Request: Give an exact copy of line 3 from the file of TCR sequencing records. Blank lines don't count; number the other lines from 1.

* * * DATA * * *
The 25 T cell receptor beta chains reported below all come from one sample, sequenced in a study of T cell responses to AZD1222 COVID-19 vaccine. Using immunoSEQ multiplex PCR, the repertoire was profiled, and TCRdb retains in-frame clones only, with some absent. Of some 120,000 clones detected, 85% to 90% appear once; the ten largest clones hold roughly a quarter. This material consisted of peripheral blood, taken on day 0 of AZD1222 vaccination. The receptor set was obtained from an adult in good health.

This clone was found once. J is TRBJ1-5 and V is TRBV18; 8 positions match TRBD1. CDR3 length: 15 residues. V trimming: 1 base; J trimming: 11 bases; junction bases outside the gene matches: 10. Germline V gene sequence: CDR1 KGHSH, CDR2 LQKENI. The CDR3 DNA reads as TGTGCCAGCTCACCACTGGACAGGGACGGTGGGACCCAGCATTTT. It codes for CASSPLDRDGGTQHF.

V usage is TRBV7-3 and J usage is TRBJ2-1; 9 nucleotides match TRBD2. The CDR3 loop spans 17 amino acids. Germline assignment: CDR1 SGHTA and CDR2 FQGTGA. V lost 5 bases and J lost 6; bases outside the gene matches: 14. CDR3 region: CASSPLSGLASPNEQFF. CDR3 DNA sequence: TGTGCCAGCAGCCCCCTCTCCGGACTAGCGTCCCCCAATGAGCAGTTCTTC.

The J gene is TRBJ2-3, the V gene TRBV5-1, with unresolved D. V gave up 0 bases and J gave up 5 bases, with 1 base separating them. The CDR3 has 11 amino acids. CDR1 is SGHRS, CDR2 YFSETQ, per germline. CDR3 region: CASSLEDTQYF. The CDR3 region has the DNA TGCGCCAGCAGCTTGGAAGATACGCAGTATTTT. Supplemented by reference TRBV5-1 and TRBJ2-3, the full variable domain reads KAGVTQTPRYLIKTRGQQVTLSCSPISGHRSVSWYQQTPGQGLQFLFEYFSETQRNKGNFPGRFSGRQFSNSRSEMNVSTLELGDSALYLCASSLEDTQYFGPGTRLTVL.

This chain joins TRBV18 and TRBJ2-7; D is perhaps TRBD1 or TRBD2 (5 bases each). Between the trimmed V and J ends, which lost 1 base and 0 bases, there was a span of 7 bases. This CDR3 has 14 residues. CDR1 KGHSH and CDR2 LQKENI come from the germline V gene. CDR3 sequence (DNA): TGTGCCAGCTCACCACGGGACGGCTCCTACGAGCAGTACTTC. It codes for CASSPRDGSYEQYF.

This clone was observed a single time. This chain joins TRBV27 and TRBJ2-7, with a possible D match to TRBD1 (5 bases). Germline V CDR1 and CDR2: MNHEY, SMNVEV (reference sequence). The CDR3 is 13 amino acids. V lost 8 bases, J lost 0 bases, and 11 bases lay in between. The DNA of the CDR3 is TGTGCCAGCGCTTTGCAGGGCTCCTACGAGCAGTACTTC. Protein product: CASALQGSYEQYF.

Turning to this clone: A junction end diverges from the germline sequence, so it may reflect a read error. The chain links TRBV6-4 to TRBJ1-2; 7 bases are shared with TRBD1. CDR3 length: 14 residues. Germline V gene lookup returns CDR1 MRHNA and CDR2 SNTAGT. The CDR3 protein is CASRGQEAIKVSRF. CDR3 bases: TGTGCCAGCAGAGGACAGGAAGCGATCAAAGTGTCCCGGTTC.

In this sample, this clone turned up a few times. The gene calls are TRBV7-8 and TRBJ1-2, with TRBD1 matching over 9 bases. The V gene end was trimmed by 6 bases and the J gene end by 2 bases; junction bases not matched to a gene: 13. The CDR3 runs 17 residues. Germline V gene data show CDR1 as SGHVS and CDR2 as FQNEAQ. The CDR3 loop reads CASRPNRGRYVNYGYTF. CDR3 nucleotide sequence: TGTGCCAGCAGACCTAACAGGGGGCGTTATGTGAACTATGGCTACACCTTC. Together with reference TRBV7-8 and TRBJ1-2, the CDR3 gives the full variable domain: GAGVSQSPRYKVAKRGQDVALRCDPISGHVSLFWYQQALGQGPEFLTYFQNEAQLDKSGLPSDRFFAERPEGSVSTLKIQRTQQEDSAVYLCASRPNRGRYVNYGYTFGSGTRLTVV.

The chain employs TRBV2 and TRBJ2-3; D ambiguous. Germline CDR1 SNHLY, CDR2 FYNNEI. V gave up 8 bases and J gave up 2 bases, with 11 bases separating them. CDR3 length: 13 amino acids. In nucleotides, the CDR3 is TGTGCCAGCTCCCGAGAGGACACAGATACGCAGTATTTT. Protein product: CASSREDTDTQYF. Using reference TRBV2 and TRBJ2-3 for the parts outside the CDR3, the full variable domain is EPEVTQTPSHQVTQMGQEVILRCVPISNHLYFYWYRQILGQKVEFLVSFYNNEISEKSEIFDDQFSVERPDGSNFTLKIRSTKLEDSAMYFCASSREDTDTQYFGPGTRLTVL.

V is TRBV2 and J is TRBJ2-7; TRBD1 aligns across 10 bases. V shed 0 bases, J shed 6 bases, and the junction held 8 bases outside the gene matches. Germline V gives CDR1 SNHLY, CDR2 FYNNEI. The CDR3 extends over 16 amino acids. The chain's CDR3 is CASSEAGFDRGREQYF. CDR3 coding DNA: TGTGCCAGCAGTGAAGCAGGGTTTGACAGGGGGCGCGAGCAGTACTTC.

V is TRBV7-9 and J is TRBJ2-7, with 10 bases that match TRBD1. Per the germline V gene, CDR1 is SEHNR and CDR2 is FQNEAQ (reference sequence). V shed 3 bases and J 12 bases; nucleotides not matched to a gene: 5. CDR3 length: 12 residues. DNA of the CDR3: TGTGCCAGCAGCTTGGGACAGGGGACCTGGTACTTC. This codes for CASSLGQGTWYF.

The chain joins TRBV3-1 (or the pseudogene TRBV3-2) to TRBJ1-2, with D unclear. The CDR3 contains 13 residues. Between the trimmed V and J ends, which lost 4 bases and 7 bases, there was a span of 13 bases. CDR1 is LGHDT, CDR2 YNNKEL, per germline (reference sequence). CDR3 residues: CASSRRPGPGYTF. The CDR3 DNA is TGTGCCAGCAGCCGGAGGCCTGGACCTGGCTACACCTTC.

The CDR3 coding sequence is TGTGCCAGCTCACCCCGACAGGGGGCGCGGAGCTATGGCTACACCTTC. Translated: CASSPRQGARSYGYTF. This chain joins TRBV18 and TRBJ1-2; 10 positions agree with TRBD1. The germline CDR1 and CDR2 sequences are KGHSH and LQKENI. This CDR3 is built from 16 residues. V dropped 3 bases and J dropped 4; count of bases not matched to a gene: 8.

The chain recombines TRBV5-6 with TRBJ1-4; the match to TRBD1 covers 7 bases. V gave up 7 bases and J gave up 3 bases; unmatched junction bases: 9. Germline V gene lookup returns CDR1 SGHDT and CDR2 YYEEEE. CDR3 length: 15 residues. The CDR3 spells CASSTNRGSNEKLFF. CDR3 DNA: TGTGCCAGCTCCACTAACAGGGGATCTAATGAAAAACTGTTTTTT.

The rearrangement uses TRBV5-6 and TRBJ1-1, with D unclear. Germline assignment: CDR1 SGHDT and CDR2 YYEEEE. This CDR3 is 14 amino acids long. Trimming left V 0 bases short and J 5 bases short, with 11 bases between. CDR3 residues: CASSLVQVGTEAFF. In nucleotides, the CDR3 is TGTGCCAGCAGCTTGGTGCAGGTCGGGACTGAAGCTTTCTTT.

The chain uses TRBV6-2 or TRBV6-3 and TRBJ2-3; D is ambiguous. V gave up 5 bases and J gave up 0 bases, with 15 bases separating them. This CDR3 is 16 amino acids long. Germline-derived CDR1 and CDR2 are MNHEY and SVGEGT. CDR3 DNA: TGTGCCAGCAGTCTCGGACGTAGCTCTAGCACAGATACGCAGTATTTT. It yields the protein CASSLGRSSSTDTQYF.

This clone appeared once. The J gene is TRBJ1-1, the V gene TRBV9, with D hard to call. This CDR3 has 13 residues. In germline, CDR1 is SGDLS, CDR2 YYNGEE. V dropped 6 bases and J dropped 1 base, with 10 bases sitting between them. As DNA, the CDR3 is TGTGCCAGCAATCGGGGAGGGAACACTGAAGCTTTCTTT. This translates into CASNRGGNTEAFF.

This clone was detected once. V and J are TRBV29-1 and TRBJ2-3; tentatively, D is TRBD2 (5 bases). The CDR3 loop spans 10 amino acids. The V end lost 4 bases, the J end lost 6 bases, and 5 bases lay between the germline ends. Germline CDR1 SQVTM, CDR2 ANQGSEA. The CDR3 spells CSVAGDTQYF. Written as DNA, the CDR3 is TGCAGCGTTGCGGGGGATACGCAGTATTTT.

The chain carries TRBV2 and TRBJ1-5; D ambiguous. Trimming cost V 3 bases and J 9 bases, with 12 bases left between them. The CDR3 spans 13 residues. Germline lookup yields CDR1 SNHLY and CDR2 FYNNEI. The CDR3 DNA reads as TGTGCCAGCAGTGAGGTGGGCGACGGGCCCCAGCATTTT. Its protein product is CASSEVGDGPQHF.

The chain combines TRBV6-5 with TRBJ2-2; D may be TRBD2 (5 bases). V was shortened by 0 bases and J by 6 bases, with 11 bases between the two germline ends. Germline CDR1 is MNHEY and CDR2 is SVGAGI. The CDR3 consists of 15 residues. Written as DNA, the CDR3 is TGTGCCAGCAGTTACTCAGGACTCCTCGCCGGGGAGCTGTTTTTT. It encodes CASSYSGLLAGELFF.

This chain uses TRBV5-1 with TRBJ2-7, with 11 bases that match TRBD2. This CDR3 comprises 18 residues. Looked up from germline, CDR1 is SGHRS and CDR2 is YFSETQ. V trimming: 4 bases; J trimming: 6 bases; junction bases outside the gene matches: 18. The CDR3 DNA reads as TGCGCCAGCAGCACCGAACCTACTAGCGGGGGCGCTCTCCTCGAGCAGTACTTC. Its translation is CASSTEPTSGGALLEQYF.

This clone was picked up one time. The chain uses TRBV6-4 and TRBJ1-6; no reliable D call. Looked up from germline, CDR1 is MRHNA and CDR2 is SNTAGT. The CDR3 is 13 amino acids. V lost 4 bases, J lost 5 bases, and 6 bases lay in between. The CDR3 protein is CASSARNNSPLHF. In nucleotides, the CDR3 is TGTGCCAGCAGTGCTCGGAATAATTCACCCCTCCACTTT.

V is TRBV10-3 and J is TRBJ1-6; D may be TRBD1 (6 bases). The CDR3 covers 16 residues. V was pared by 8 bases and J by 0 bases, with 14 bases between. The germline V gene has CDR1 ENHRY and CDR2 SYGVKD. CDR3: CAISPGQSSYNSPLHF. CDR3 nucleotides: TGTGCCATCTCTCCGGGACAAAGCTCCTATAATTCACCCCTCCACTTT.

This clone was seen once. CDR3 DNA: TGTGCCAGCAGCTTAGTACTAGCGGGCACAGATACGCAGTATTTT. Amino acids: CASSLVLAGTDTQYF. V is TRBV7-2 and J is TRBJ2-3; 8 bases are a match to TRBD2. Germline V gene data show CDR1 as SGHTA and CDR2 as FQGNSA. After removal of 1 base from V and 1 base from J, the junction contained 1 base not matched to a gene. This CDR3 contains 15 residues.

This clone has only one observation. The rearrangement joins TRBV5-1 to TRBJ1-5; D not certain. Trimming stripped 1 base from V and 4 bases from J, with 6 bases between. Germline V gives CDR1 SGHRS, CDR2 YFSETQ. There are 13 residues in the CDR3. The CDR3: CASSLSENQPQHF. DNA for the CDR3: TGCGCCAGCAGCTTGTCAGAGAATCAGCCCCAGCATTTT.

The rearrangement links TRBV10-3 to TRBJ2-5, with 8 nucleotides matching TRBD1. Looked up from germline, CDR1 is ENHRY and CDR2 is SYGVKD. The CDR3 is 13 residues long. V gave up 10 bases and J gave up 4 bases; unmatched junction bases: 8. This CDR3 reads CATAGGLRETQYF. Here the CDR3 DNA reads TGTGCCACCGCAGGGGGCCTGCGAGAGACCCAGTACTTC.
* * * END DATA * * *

V usage is TRBV7-3 and J usage is TRBJ2-1; 9 nucleotides match TRBD2. The CDR3 loop spans 17 amino acids. Germline assignment: CDR1 SGHTA and CDR2 FQGTGA. V lost 5 bases and J lost 6; bases outside the gene matches: 14. CDR3 region: CASSPLSGLASPNEQFF. CDR3 DNA sequence: TGTGCCAGCAGCCCCCTCTCCGGACTAGCGTCCCCCAATGAGCAGTTCTTC.